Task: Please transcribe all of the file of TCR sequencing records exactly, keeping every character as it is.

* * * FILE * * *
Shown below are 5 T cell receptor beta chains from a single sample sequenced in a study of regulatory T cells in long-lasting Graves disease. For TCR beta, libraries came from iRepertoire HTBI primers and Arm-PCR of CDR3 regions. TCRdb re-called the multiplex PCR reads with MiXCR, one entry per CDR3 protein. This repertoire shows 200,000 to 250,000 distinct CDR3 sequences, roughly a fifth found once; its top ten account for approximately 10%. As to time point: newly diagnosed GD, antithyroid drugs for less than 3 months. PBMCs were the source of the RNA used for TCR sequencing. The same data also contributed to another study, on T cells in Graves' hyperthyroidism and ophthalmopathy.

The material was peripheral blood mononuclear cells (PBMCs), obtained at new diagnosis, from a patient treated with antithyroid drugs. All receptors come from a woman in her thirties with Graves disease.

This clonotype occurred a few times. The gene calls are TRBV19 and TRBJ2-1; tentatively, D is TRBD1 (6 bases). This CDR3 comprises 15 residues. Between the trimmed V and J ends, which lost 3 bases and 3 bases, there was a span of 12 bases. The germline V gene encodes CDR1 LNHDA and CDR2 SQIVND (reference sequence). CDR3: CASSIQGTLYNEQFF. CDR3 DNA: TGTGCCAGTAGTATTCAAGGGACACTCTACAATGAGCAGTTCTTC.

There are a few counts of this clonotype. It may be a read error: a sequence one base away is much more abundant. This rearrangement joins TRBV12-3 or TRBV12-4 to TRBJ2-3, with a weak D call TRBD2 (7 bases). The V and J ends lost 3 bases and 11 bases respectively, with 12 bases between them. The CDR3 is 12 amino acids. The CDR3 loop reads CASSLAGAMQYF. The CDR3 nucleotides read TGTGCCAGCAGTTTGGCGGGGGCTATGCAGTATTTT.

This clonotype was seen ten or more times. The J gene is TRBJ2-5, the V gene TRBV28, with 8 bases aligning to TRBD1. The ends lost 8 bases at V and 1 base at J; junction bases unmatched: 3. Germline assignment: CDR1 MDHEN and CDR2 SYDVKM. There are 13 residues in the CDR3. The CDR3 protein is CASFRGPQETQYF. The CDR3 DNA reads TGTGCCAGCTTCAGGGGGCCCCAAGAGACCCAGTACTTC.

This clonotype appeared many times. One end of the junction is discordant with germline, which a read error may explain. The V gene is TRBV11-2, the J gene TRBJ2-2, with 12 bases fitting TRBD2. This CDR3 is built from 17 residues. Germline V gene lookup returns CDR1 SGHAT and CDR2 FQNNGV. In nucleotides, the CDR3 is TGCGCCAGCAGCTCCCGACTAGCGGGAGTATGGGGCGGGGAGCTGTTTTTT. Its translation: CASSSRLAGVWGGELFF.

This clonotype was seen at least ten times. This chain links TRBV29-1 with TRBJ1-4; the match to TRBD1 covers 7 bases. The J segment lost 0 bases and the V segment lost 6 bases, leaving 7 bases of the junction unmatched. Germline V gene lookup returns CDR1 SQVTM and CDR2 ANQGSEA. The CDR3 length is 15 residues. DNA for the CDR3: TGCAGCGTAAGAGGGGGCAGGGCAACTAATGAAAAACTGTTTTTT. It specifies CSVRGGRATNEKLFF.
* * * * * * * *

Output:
Shown below are 5 T cell receptor beta chains from a single sample sequenced in a study of regulatory T cells in long-lasting Graves disease. For TCR beta, libraries came from iRepertoire HTBI primers and Arm-PCR of CDR3 regions. TCRdb re-called the multiplex PCR reads with MiXCR, one entry per CDR3 protein. This repertoire shows 200,000 to 250,000 distinct CDR3 sequences, roughly a fifth found once; its top ten account for approximately 10%. As to time point: newly diagnosed GD, antithyroid drugs for less than 3 months. PBMCs were the source of the RNA used for TCR sequencing. The same data also contributed to another study, on T cells in Graves' hyperthyroidism and ophthalmopathy.

The material was peripheral blood mononuclear cells (PBMCs), obtained at new diagnosis, from a patient treated with antithyroid drugs. All receptors come from a woman in her thirties with Graves disease.

This clonotype occurred a few times. The gene calls are TRBV19 and TRBJ2-1; tentatively, D is TRBD1 (6 bases). This CDR3 comprises 15 residues. Between the trimmed V and J ends, which lost 3 bases and 3 bases, there was a span of 12 bases. The germline V gene encodes CDR1 LNHDA and CDR2 SQIVND (reference sequence). CDR3: CASSIQGTLYNEQFF. CDR3 DNA: TGTGCCAGTAGTATTCAAGGGACACTCTACAATGAGCAGTTCTTC.

There are a few counts of this clonotype. It may be a read error: a sequence one base away is much more abundant. This rearrangement joins TRBV12-3 or TRBV12-4 to TRBJ2-3, with a weak D call TRBD2 (7 bases). The V and J ends lost 3 bases and 11 bases respectively, with 12 bases between them. The CDR3 is 12 amino acids. The CDR3 loop reads CASSLAGAMQYF. The CDR3 nucleotides read TGTGCCAGCAGTTTGGCGGGGGCTATGCAGTATTTT.

This clonotype was seen ten or more times. The J gene is TRBJ2-5, the V gene TRBV28, with 8 bases aligning to TRBD1. The ends lost 8 bases at V and 1 base at J; junction bases unmatched: 3. Germline assignment: CDR1 MDHEN and CDR2 SYDVKM. There are 13 residues in the CDR3. The CDR3 protein is CASFRGPQETQYF. The CDR3 DNA reads TGTGCCAGCTTCAGGGGGCCCCAAGAGACCCAGTACTTC.

This clonotype appeared many times. One end of the junction is discordant with germline, which a read error may explain. The V gene is TRBV11-2, the J gene TRBJ2-2, with 12 bases fitting TRBD2. This CDR3 is built from 17 residues. Germline V gene lookup returns CDR1 SGHAT and CDR2 FQNNGV. In nucleotides, the CDR3 is TGCGCCAGCAGCTCCCGACTAGCGGGAGTATGGGGCGGGGAGCTGTTTTTT. Its translation: CASSSRLAGVWGGELFF.

This clonotype was seen at least ten times. This chain links TRBV29-1 with TRBJ1-4; the match to TRBD1 covers 7 bases. The J segment lost 0 bases and the V segment lost 6 bases, leaving 7 bases of the junction unmatched. Germline V gene lookup returns CDR1 SQVTM and CDR2 ANQGSEA. The CDR3 length is 15 residues. DNA for the CDR3: TGCAGCGTAAGAGGGGGCAGGGCAACTAATGAAAAACTGTTTTTT. It specifies CSVRGGRATNEKLFF.